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  7. I love your resume, George…and your childhood portrait…and your keeping your eyes open during the morning prayer. Congrats on your award…so deserving….

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    • If there is anybody who has not seen your post, “City paint 3”, he’s missed a real treat. What a fantastic mural, and the story behind it. This is the best graffiti art and social commentary I’ve seen in a very long time, if ever. You captured the essence with your detail photographs too. I loved it.

      Thanks for enjoying the post. I think I almost overlooked the nominations. I hope everybody will check out these people. They all post some really good stuff.

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      • Well thank you, George, for your very nice words about my recent post. I loved standing there on the street looking at it in full life-size…almost overwhelmed my the literal and figurative presence. I’m very glad you liked it so much.

        And yes, I did enjoy your post of thanking Michael. I will be checking it again…and then going visiting…hoping to make some new friends. 🙂

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  8. Congrats on your well deserved award. No doubt your firm understanding of traditional English Grammar was invaluable in making well constructed concrete septic tanks. Not a misplaced modifier in a single one. Bet they had excellent metaphors too ! 😀
    Your weight loss experience may be the basis for a whole new health kick. You could write a book, get on Ellen to chat, and even have an online presence. …..Oh, right, never mind.

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    • Let us get one fact straight, here. I did not study English grammar. I majored in English Literature…most of which I can no longer keep straight. I was bad at math too. I know nothing of physics or of chemistry or engineering design. I think my job description would have been more appropriately labeled “laborer”. I was a good laborer.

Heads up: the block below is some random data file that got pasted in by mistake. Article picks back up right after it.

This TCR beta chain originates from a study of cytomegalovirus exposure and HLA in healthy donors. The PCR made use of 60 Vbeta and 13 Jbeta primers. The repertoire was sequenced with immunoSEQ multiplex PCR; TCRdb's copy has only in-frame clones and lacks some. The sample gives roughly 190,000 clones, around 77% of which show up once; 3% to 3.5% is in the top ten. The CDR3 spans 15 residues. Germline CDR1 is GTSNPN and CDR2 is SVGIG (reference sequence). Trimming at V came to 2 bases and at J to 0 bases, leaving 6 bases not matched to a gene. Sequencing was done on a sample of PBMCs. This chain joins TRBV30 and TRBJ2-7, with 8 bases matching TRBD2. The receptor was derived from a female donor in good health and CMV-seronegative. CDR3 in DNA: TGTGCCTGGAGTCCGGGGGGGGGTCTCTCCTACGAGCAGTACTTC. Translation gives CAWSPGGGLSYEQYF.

Never again. I refuse to construct a metaphor after having read your perfect one. I have searched for that post again, but with no success. Let me know where it is.

      I took one dumb summer school course designed for future moronic teachers called “Phonics” or something. I recall having to hear the difference in nuanced sounds in words. That, I did easily. Today, I have to look up “phonology” or “phonetics” to be sure I know what the words mean. Any aptitude I might have for language is genetic, not learned, I assure you. When I taught English, we kept the grammar books in a shelf along the wall. I was firm in my assertion that we used them as reference books. Now, I thought that was clever. Heck, we wrote and read and had fun. Some of those plowboys could write and I mean write. They couldn’t spell, but they could write if you paid a little attention and cajoled it out of them. I took one advanced grammar course that was required to establish proficiency in my department. I never really understood it, but I managed to pass. 😉

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      • I always felt that good grammarians became proof-readers ( biological spell check). Quality writing is not based on mastering a set of rules. What is still true today is that when you put a grammar section on a test or exam, students can get all the answers or most of them correct, but still make the same errors when writing their essays and short answers. Somehow it is a non-transferable payment; different sections of the brain doing different jobs.
        As to the rules themselves, Anglo-Saxon Literature and Introductory Linguistics cured me of any lingering belief I had that grammar and spelling rules are carved in stone ( more like half-set jello).. Here is the link to my metaphor-pun madness.
        http://darkpinesphoto.wordpress.com/2011/06/12/news-from-the-front-lines/

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        • I agree one-hundred percent. I never believed that the teaching of grammar much improved a student’s spoken or written grammar. Children learn language by hearing it spoken, I think.